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How to properly cool down after a workout

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6th August, 2018


 A cool down is an important part of your workout or run training. The most basic cool down exercise after your run, no matter the distance is to walk or slowly jog for 3 to 10 minutes.  It may include stretching or gentle variations of the movements you did during your workout. The main reason why we cool down after our run  is to allow your heart rate and breathing to return to normal, decrease joint or muscle soreness and promote relaxation.(1)

Like with the warm up you may be tempted to skip cool down, but there are reasons that validate the importance of cooling down.

Benefits of a cool down

  • Allows heart rate to return to normal. Cardiovascular or aerobic exercise can increase your heart rate significantly so at the end of your run, you want your heart rate to return to normal slowly to prevent light-headedness feeling faint.
  • Gradually slows the rate of breathing. When your heart rate increases with exercise, so does your breathing. These are signs you are working hard.  A cool down allows your breath to steadily return to the same rhythm it had before you started your run.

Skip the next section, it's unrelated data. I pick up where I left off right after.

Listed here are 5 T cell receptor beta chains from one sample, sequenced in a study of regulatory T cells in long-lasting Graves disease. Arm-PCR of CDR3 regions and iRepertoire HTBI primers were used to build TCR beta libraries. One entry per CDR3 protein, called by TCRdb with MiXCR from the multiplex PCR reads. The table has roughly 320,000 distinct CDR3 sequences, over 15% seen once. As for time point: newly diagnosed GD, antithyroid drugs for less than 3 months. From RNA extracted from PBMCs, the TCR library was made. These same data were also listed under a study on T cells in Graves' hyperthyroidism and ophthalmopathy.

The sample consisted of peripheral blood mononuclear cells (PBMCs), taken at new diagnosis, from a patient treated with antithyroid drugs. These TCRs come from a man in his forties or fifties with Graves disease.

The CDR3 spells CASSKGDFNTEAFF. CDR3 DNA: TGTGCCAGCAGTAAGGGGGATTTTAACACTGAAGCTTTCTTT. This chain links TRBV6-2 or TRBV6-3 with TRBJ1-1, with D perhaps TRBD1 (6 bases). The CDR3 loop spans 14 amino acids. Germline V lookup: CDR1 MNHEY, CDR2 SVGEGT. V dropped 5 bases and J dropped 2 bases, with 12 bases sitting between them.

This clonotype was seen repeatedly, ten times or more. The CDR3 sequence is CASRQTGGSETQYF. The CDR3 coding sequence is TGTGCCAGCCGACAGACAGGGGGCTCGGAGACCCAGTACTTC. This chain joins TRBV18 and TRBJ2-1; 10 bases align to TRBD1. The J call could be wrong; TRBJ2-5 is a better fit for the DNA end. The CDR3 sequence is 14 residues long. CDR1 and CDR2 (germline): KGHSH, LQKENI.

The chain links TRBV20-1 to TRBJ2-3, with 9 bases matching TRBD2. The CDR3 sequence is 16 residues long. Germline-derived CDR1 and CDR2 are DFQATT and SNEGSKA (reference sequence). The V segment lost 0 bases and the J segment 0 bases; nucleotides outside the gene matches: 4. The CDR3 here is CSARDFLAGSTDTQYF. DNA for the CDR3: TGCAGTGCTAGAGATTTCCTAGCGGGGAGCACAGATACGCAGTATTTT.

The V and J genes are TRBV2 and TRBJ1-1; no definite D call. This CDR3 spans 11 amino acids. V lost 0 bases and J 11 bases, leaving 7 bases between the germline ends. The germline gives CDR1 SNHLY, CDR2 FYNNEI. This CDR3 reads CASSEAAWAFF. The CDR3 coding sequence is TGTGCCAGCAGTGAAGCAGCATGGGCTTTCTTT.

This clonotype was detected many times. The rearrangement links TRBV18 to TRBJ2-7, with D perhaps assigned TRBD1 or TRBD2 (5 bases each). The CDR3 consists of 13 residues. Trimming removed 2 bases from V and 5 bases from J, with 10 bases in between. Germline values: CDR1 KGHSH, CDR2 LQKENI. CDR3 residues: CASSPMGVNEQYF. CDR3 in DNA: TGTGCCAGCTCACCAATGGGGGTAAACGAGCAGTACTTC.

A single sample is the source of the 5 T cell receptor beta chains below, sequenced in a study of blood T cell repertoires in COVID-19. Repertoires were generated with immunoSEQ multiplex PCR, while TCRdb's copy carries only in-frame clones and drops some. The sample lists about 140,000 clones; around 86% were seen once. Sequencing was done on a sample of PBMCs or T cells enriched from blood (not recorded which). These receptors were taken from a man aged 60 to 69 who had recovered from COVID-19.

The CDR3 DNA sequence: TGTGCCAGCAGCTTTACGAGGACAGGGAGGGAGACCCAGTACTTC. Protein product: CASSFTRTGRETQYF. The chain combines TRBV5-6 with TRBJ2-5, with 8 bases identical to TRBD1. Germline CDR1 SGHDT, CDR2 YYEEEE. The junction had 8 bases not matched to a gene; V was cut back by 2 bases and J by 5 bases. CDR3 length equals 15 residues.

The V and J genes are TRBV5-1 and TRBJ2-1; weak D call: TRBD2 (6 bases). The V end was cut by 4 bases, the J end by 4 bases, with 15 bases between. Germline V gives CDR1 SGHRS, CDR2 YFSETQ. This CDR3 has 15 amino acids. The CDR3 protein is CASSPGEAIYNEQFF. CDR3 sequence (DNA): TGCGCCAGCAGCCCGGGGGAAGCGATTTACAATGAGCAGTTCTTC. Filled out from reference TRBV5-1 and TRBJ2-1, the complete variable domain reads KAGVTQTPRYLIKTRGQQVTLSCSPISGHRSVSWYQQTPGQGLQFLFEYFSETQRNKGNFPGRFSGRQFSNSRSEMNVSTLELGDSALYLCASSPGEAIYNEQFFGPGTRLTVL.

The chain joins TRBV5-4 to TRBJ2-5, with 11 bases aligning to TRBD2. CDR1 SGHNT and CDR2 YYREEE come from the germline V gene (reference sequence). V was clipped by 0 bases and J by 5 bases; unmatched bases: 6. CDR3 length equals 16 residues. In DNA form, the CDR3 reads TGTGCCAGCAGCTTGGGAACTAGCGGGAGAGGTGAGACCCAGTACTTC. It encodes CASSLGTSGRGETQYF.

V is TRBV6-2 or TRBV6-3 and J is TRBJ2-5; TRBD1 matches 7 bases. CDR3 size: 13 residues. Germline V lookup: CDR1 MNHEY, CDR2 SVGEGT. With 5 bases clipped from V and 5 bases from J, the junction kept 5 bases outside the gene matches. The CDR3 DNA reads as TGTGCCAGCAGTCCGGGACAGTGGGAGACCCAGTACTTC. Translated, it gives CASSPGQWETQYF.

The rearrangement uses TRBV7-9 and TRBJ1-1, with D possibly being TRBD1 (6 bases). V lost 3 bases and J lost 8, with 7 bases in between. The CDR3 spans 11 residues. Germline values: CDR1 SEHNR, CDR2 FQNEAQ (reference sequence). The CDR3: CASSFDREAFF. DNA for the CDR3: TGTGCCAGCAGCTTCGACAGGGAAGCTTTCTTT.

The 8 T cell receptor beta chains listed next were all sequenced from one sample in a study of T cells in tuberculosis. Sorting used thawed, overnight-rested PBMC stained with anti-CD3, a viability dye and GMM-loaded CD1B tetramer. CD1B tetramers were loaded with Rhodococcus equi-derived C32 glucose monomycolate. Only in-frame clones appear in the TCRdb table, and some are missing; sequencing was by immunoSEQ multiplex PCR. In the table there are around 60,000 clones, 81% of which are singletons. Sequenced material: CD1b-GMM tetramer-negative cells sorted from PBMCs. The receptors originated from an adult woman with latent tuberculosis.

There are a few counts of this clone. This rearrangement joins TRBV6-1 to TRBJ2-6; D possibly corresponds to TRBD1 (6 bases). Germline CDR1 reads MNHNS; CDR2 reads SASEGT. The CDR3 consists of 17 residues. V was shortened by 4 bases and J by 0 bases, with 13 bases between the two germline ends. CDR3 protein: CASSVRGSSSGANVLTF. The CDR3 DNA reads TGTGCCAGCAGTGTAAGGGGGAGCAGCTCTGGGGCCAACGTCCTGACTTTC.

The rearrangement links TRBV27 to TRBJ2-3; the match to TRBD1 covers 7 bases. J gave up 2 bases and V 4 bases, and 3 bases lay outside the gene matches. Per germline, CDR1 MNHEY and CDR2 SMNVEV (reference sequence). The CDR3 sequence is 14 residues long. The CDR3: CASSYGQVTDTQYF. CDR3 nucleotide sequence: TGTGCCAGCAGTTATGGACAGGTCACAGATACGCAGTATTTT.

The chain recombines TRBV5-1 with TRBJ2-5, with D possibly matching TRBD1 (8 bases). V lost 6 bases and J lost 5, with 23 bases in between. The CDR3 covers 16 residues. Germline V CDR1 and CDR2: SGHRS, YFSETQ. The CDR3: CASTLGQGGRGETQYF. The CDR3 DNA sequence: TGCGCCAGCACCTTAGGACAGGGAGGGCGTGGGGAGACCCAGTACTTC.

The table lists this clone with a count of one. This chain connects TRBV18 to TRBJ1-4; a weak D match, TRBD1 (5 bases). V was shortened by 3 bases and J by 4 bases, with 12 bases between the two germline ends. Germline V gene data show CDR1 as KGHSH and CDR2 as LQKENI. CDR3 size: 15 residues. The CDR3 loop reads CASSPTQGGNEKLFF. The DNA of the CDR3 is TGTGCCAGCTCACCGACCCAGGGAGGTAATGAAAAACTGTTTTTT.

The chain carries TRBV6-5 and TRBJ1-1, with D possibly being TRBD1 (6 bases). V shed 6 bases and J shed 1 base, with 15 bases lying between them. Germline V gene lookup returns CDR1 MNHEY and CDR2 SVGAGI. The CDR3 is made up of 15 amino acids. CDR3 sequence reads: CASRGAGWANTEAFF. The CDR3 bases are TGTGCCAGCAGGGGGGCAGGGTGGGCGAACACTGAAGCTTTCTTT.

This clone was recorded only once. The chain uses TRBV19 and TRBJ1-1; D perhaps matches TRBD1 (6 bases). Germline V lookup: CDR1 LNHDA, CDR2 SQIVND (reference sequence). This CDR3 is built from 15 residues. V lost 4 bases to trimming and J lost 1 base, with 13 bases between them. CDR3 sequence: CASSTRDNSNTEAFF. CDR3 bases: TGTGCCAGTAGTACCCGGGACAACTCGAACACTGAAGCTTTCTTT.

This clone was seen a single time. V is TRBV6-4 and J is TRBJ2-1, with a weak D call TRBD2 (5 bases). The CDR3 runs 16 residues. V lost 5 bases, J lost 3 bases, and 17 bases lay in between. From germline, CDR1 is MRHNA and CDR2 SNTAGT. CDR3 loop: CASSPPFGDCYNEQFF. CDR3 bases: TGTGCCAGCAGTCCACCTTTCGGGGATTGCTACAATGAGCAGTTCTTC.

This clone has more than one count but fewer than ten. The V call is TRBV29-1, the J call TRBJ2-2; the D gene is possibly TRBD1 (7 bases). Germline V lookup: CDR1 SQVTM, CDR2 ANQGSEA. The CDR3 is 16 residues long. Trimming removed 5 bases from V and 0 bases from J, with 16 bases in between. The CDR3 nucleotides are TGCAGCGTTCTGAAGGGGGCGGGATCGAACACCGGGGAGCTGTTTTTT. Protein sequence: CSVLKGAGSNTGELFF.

• Helps prevent muscle soreness. It's common to feel stiff or sore after run. A cool down jog and stretch may help your body to feel better in the hours and even days following your run.
  • Improves relaxation. Your cool down is a great time to reflect on how you felt your run went and give yourself some self-praise for the hard work you did. This can help create a sense of relaxation and well-being.

How to Do a Cool Down

The way and how much cool down you do will largely depend on what run session you did.  For example, an easy 5km run will likely only need a brisk walk for 2-3 minutes, then gradually taper your pace to a stroll followed by some stretching. But, a set of hard efforts will demand a longer cool down run, walk and a longer stretching session. 

  • SBR Events , triathlon

 Stretching tips post run

  • Important post-run stretches include the following parts of the body, but not exclusive to:  hamstring, quads, calf muscles, IT band, hips and back muscles, arms and abs and triceps. 
  • Hold still on each stretch for 15 to 30 seconds. No bouncing.
  • If you feel pain, don’t stretch.  Discomfort yes, but not pain. Don't stretch beyond the point where you begin to feel tightness in the muscle. You shouldn't push through muscle resistance.  As you feel less tension, you can increase the stretch until you feel the same slight pull.
  • Make sure you stretch both sides equally and not just an area on one side of the body because it feels tighter than the rest.
  • Keep your body relaxed, and keep breathing – it is important to get an oxygen supply to the muscles for repair. 


  1.  Mcgowan CJ, Pyne DB, Thompson KG, Rattray B. Warm-Up Strategies for Sport and Exercise: Mechanisms and Applications. Sports Medicine. 2015;45(11):1523-1546. doi:10.1007/s40279-015-0376-x.

By Natalie Pugh (BTF Triathlon Coach -Level 1)